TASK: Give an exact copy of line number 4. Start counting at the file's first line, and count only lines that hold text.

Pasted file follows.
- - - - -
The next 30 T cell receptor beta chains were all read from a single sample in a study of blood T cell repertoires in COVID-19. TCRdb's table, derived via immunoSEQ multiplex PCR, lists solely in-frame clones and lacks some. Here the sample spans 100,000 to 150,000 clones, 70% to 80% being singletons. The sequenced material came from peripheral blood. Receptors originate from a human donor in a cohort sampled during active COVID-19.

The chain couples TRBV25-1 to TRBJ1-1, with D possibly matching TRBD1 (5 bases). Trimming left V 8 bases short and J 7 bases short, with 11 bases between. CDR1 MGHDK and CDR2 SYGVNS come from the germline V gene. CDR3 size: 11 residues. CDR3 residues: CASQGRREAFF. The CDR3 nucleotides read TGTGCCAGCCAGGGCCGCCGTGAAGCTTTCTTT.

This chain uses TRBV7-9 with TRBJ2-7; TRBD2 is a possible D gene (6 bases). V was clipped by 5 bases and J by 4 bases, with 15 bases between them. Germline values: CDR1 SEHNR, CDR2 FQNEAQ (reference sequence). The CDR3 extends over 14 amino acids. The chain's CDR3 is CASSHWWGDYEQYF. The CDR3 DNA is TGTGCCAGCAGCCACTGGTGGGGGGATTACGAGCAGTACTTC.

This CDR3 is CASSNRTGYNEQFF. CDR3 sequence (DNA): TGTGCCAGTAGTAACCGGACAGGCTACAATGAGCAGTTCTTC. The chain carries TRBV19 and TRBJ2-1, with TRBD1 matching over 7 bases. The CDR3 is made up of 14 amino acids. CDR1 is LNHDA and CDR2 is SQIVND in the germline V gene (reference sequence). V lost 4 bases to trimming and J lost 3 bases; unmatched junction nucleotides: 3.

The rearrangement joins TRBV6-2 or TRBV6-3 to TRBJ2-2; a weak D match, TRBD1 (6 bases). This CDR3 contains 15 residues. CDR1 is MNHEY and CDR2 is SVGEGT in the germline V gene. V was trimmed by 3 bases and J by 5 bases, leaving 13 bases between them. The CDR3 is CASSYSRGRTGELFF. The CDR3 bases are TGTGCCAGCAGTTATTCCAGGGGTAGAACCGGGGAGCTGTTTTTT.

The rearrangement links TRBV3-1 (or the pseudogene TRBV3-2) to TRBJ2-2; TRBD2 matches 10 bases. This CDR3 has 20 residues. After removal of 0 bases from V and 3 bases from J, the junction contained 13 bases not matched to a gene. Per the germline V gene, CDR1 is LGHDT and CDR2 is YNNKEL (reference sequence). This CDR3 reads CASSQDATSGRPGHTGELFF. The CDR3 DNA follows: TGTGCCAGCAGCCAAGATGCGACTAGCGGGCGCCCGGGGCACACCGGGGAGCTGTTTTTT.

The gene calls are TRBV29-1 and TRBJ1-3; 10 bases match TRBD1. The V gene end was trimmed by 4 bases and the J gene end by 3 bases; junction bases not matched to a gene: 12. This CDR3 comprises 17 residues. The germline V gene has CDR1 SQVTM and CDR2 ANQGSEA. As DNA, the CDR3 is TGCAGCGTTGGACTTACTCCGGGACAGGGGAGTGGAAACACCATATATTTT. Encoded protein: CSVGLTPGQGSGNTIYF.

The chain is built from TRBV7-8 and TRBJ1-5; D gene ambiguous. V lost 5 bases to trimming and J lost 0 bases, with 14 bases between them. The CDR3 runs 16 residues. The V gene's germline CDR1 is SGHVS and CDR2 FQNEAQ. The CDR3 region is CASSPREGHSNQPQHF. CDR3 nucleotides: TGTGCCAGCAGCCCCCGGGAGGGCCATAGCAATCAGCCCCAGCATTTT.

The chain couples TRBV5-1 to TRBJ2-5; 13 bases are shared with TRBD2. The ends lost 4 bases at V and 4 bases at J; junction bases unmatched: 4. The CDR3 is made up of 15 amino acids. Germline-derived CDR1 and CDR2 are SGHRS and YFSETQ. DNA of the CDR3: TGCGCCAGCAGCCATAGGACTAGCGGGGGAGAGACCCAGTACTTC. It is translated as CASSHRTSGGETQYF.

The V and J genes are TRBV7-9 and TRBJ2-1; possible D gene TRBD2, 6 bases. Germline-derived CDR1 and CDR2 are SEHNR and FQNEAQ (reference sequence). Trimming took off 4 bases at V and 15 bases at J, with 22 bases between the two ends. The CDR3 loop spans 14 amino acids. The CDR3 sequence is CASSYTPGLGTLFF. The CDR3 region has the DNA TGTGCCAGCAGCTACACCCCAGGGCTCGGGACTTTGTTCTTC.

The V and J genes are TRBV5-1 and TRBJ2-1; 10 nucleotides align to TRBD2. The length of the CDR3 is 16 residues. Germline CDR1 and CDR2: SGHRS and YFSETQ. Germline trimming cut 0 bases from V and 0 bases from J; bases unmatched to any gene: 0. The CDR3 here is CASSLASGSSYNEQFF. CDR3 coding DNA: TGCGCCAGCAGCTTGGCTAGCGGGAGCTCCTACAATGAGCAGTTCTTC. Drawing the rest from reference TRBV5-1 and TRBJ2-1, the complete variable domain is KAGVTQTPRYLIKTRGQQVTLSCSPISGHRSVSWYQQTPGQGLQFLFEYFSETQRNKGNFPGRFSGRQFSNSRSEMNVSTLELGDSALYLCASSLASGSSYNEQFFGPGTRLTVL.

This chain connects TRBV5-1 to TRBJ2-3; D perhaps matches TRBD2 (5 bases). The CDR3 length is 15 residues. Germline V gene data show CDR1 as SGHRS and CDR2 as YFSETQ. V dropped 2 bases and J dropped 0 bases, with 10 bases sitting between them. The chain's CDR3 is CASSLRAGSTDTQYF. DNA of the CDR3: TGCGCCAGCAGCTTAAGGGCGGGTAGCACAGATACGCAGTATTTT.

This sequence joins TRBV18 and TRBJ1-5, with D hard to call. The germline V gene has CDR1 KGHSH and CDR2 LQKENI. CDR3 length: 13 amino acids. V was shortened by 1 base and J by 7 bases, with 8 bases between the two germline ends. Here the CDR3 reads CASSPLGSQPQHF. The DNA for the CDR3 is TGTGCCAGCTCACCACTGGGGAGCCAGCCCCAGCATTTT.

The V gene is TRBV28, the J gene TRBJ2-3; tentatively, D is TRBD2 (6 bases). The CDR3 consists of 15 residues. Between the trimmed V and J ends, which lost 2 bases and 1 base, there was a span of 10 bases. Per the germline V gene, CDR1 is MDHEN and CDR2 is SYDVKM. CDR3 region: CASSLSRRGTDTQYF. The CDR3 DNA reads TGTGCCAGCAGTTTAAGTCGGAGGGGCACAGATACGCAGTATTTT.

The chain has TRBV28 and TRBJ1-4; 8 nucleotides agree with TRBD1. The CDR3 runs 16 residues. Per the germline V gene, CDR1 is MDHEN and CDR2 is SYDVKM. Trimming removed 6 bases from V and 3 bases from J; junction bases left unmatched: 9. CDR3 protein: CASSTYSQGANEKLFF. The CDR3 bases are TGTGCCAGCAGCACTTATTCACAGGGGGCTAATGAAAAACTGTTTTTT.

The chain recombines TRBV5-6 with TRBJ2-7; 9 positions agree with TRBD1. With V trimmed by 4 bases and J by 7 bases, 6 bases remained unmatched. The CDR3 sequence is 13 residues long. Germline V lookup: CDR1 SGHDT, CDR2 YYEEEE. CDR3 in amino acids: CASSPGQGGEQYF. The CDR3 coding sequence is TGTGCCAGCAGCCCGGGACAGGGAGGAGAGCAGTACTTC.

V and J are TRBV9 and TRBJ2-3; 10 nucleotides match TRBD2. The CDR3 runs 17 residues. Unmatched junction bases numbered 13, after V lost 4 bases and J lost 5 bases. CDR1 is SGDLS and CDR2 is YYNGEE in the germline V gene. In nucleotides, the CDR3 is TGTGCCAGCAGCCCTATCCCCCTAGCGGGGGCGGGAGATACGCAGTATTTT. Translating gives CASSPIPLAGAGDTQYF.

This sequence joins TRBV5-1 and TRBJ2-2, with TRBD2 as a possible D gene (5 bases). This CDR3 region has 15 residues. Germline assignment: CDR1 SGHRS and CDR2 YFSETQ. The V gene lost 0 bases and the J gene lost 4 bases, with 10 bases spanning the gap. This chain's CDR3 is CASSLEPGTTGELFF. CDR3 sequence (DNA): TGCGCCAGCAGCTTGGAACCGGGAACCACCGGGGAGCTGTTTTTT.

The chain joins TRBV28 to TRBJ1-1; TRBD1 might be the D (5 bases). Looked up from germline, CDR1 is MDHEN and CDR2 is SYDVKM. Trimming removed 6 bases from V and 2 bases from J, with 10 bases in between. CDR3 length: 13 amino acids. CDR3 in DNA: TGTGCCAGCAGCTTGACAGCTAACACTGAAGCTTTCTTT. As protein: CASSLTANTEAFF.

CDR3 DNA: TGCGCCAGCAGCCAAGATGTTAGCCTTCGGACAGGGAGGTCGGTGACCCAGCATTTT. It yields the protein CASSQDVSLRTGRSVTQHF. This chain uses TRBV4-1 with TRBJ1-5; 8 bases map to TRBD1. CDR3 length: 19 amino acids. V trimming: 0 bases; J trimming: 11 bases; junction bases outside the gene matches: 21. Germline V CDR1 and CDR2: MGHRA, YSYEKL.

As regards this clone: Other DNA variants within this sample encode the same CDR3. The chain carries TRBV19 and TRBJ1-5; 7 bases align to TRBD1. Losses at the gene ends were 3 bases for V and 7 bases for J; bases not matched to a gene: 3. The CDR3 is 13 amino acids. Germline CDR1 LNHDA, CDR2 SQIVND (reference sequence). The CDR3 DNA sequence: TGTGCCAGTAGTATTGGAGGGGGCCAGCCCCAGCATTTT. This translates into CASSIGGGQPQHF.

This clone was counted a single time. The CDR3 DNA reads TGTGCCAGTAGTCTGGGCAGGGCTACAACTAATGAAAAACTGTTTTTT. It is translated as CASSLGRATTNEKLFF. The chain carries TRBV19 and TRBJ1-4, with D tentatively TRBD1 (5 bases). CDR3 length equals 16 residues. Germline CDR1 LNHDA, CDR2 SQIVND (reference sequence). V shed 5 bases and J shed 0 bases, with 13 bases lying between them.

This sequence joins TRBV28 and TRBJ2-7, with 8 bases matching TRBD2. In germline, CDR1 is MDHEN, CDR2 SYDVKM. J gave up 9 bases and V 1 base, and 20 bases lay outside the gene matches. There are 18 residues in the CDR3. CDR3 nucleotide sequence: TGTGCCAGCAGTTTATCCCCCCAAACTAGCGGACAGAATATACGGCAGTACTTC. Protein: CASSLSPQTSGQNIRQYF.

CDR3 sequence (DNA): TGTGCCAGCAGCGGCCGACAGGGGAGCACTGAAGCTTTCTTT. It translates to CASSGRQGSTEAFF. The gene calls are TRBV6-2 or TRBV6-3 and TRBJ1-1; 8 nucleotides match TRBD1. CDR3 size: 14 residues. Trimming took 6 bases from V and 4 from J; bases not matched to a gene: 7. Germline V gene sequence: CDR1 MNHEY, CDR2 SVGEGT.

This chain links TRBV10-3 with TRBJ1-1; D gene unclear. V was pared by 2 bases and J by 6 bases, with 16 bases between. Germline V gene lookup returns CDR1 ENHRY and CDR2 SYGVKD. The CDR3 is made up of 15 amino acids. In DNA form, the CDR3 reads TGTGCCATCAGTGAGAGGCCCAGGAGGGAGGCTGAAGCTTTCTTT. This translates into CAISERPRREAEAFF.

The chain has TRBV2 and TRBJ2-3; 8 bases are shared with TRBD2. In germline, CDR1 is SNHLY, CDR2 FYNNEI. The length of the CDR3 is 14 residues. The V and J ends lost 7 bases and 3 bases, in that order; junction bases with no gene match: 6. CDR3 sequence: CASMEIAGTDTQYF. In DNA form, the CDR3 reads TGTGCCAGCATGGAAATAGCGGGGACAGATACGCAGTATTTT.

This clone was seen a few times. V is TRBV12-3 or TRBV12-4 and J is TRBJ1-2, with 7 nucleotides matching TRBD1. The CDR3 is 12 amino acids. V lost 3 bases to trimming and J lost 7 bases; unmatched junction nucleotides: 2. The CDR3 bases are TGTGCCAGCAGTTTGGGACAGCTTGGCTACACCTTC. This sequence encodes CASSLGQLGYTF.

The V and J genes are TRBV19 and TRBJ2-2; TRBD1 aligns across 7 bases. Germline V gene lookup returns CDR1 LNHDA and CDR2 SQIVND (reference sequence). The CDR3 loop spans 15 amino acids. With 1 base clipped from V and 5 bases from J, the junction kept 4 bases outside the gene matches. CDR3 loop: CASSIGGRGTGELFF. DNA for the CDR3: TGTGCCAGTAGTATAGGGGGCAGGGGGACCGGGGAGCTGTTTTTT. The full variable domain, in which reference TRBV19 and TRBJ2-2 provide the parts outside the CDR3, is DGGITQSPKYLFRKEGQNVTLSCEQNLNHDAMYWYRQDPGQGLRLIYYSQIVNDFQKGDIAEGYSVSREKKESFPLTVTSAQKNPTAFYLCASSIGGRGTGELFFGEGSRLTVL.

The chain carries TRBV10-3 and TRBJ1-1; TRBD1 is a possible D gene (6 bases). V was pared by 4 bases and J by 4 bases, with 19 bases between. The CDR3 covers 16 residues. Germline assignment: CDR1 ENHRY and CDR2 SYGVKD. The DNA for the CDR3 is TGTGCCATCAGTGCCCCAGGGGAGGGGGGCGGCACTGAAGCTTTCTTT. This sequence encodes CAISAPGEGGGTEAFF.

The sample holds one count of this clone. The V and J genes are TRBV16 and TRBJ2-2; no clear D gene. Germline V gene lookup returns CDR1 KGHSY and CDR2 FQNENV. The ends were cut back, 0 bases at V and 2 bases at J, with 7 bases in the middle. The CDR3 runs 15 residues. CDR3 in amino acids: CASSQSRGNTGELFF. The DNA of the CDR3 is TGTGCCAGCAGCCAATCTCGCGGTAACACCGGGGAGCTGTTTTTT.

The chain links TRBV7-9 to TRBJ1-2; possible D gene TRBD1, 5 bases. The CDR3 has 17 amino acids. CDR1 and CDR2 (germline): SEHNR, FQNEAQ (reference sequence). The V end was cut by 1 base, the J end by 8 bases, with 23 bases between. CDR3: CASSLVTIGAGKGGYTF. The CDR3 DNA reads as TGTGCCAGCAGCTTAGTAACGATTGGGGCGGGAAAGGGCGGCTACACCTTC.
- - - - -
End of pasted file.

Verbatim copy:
This CDR3 is CASSNRTGYNEQFF. CDR3 sequence (DNA): TGTGCCAGTAGTAACCGGACAGGCTACAATGAGCAGTTCTTC. The chain carries TRBV19 and TRBJ2-1, with TRBD1 matching over 7 bases. The CDR3 is made up of 14 amino acids. CDR1 is LNHDA and CDR2 is SQIVND in the germline V gene (reference sequence). V lost 4 bases to trimming and J lost 3 bases; unmatched junction nucleotides: 3.